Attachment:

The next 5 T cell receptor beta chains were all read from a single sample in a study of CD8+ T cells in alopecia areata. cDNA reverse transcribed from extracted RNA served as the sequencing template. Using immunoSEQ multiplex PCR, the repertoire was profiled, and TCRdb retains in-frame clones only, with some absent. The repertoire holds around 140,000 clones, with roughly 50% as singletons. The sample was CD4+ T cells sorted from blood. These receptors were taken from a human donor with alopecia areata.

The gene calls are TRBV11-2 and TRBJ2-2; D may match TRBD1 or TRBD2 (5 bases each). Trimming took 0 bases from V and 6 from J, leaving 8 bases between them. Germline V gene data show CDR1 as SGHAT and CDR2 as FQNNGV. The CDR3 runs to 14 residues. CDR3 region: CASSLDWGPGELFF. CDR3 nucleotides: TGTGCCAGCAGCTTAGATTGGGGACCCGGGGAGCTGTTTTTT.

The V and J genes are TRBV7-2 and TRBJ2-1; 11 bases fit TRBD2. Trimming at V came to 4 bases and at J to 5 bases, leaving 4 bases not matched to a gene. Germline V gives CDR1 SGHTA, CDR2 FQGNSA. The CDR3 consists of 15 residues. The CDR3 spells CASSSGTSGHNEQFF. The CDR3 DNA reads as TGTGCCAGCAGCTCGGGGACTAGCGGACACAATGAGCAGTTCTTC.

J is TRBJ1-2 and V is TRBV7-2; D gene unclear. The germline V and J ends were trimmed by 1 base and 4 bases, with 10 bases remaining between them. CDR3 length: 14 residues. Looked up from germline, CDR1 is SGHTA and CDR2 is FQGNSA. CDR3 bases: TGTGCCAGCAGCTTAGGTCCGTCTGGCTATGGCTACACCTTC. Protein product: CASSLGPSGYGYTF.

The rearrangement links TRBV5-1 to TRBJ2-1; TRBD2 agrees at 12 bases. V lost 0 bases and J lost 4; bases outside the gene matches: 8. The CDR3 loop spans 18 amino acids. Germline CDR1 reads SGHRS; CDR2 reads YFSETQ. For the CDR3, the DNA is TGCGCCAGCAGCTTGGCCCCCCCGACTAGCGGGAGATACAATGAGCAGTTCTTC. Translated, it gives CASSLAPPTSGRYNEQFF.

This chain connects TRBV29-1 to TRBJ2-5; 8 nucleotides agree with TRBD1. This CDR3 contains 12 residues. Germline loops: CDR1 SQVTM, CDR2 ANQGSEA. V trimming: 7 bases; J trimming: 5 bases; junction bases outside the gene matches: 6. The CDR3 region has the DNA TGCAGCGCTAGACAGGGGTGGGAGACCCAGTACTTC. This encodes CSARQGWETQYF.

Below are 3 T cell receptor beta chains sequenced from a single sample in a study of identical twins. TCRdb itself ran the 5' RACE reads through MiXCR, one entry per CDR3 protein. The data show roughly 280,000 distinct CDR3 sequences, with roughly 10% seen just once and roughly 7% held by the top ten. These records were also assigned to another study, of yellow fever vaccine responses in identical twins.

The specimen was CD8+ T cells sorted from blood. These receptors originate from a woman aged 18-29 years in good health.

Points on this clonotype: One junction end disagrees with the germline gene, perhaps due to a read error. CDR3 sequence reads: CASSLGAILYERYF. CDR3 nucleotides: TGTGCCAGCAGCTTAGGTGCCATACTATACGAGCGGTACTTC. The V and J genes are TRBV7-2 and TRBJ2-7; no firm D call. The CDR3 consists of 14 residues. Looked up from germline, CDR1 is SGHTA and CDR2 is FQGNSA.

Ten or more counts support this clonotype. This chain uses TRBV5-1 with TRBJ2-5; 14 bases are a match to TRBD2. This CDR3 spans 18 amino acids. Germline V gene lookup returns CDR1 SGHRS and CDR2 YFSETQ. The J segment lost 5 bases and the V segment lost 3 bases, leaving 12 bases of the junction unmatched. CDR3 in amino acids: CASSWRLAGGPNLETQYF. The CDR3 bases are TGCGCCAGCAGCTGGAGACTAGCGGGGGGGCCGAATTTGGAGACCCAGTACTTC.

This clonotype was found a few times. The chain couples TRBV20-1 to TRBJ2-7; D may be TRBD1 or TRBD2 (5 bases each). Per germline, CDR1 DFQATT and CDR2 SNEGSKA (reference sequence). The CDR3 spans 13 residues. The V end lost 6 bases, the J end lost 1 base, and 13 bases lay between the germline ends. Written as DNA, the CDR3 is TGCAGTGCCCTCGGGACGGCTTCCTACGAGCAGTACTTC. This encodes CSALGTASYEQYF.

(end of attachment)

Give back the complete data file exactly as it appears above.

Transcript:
The next 5 T cell receptor beta chains were all read from a single sample in a study of CD8+ T cells in alopecia areata. cDNA reverse transcribed from extracted RNA served as the sequencing template. Using immunoSEQ multiplex PCR, the repertoire was profiled, and TCRdb retains in-frame clones only, with some absent. The repertoire holds around 140,000 clones, with roughly 50% as singletons. The sample was CD4+ T cells sorted from blood. These receptors were taken from a human donor with alopecia areata.

The gene calls are TRBV11-2 and TRBJ2-2; D may match TRBD1 or TRBD2 (5 bases each). Trimming took 0 bases from V and 6 from J, leaving 8 bases between them. Germline V gene data show CDR1 as SGHAT and CDR2 as FQNNGV. The CDR3 runs to 14 residues. CDR3 region: CASSLDWGPGELFF. CDR3 nucleotides: TGTGCCAGCAGCTTAGATTGGGGACCCGGGGAGCTGTTTTTT.

The V and J genes are TRBV7-2 and TRBJ2-1; 11 bases fit TRBD2. Trimming at V came to 4 bases and at J to 5 bases, leaving 4 bases not matched to a gene. Germline V gives CDR1 SGHTA, CDR2 FQGNSA. The CDR3 consists of 15 residues. The CDR3 spells CASSSGTSGHNEQFF. The CDR3 DNA reads as TGTGCCAGCAGCTCGGGGACTAGCGGACACAATGAGCAGTTCTTC.

J is TRBJ1-2 and V is TRBV7-2; D gene unclear. The germline V and J ends were trimmed by 1 base and 4 bases, with 10 bases remaining between them. CDR3 length: 14 residues. Looked up from germline, CDR1 is SGHTA and CDR2 is FQGNSA. CDR3 bases: TGTGCCAGCAGCTTAGGTCCGTCTGGCTATGGCTACACCTTC. Protein product: CASSLGPSGYGYTF.

The rearrangement links TRBV5-1 to TRBJ2-1; TRBD2 agrees at 12 bases. V lost 0 bases and J lost 4; bases outside the gene matches: 8. The CDR3 loop spans 18 amino acids. Germline CDR1 reads SGHRS; CDR2 reads YFSETQ. For the CDR3, the DNA is TGCGCCAGCAGCTTGGCCCCCCCGACTAGCGGGAGATACAATGAGCAGTTCTTC. Translated, it gives CASSLAPPTSGRYNEQFF.

This chain connects TRBV29-1 to TRBJ2-5; 8 nucleotides agree with TRBD1. This CDR3 contains 12 residues. Germline loops: CDR1 SQVTM, CDR2 ANQGSEA. V trimming: 7 bases; J trimming: 5 bases; junction bases outside the gene matches: 6. The CDR3 region has the DNA TGCAGCGCTAGACAGGGGTGGGAGACCCAGTACTTC. This encodes CSARQGWETQYF.

Below are 3 T cell receptor beta chains sequenced from a single sample in a study of identical twins. TCRdb itself ran the 5' RACE reads through MiXCR, one entry per CDR3 protein. The data show roughly 280,000 distinct CDR3 sequences, with roughly 10% seen just once and roughly 7% held by the top ten. These records were also assigned to another study, of yellow fever vaccine responses in identical twins.

The specimen was CD8+ T cells sorted from blood. These receptors originate from a woman aged 18-29 years in good health.

Points on this clonotype: One junction end disagrees with the germline gene, perhaps due to a read error. CDR3 sequence reads: CASSLGAILYERYF. CDR3 nucleotides: TGTGCCAGCAGCTTAGGTGCCATACTATACGAGCGGTACTTC. The V and J genes are TRBV7-2 and TRBJ2-7; no firm D call. The CDR3 consists of 14 residues. Looked up from germline, CDR1 is SGHTA and CDR2 is FQGNSA.

Ten or more counts support this clonotype. This chain uses TRBV5-1 with TRBJ2-5; 14 bases are a match to TRBD2. This CDR3 spans 18 amino acids. Germline V gene lookup returns CDR1 SGHRS and CDR2 YFSETQ. The J segment lost 5 bases and the V segment lost 3 bases, leaving 12 bases of the junction unmatched. CDR3 in amino acids: CASSWRLAGGPNLETQYF. The CDR3 bases are TGCGCCAGCAGCTGGAGACTAGCGGGGGGGCCGAATTTGGAGACCCAGTACTTC.

This clonotype was found a few times. The chain couples TRBV20-1 to TRBJ2-7; D may be TRBD1 or TRBD2 (5 bases each). Per germline, CDR1 DFQATT and CDR2 SNEGSKA (reference sequence). The CDR3 spans 13 residues. The V end lost 6 bases, the J end lost 1 base, and 13 bases lay between the germline ends. Written as DNA, the CDR3 is TGCAGTGCCCTCGGGACGGCTTCCTACGAGCAGTACTTC. This encodes CSALGTASYEQYF.